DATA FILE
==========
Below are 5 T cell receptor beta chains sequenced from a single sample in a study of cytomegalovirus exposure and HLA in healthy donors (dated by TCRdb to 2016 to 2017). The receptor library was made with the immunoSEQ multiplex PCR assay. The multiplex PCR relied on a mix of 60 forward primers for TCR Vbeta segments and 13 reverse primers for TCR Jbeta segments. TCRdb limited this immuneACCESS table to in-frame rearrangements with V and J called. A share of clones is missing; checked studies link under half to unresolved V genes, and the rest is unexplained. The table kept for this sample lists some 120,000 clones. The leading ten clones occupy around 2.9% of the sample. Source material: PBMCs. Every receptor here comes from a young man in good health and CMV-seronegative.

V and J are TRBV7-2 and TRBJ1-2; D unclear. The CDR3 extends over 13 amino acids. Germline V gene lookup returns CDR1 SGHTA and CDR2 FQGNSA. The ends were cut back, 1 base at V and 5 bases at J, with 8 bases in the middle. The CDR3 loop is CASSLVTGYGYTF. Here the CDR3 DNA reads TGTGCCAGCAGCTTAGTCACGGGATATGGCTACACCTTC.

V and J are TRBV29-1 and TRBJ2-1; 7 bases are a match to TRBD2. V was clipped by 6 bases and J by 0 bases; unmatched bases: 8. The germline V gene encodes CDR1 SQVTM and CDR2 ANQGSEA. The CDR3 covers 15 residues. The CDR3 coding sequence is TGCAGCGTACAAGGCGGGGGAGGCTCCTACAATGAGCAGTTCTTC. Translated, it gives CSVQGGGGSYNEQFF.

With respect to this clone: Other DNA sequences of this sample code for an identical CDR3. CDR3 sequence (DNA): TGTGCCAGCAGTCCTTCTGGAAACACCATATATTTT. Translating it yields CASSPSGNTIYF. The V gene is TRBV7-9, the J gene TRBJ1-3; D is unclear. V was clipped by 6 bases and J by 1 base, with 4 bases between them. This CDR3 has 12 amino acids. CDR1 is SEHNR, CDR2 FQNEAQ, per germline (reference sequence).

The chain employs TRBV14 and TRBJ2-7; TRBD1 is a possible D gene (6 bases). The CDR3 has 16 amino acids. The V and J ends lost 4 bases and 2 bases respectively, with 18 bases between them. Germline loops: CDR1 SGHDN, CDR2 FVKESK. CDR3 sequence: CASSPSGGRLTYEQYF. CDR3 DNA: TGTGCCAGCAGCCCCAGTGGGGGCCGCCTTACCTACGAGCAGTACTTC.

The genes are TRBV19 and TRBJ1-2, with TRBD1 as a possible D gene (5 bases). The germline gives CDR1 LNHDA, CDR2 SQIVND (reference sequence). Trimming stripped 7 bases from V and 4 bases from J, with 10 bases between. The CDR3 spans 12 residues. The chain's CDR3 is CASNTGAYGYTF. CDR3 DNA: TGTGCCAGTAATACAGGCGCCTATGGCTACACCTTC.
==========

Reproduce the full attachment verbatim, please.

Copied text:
Below are 5 T cell receptor beta chains sequenced from a single sample in a study of cytomegalovirus exposure and HLA in healthy donors (dated by TCRdb to 2016 to 2017). The receptor library was made with the immunoSEQ multiplex PCR assay. The multiplex PCR relied on a mix of 60 forward primers for TCR Vbeta segments and 13 reverse primers for TCR Jbeta segments. TCRdb limited this immuneACCESS table to in-frame rearrangements with V and J called. A share of clones is missing; checked studies link under half to unresolved V genes, and the rest is unexplained. The table kept for this sample lists some 120,000 clones. The leading ten clones occupy around 2.9% of the sample. Source material: PBMCs. Every receptor here comes from a young man in good health and CMV-seronegative.

V and J are TRBV7-2 and TRBJ1-2; D unclear. The CDR3 extends over 13 amino acids. Germline V gene lookup returns CDR1 SGHTA and CDR2 FQGNSA. The ends were cut back, 1 base at V and 5 bases at J, with 8 bases in the middle. The CDR3 loop is CASSLVTGYGYTF. Here the CDR3 DNA reads TGTGCCAGCAGCTTAGTCACGGGATATGGCTACACCTTC.

V and J are TRBV29-1 and TRBJ2-1; 7 bases are a match to TRBD2. V was clipped by 6 bases and J by 0 bases; unmatched bases: 8. The germline V gene encodes CDR1 SQVTM and CDR2 ANQGSEA. The CDR3 covers 15 residues. The CDR3 coding sequence is TGCAGCGTACAAGGCGGGGGAGGCTCCTACAATGAGCAGTTCTTC. Translated, it gives CSVQGGGGSYNEQFF.

With respect to this clone: Other DNA sequences of this sample code for an identical CDR3. CDR3 sequence (DNA): TGTGCCAGCAGTCCTTCTGGAAACACCATATATTTT. Translating it yields CASSPSGNTIYF. The V gene is TRBV7-9, the J gene TRBJ1-3; D is unclear. V was clipped by 6 bases and J by 1 base, with 4 bases between them. This CDR3 has 12 amino acids. CDR1 is SEHNR, CDR2 FQNEAQ, per germline (reference sequence).

The chain employs TRBV14 and TRBJ2-7; TRBD1 is a possible D gene (6 bases). The CDR3 has 16 amino acids. The V and J ends lost 4 bases and 2 bases respectively, with 18 bases between them. Germline loops: CDR1 SGHDN, CDR2 FVKESK. CDR3 sequence: CASSPSGGRLTYEQYF. CDR3 DNA: TGTGCCAGCAGCCCCAGTGGGGGCCGCCTTACCTACGAGCAGTACTTC.

The genes are TRBV19 and TRBJ1-2, with TRBD1 as a possible D gene (5 bases). The germline gives CDR1 LNHDA, CDR2 SQIVND (reference sequence). Trimming stripped 7 bases from V and 4 bases from J, with 10 bases between. The CDR3 spans 12 residues. The chain's CDR3 is CASNTGAYGYTF. CDR3 DNA: TGTGCCAGTAATACAGGCGCCTATGGCTACACCTTC.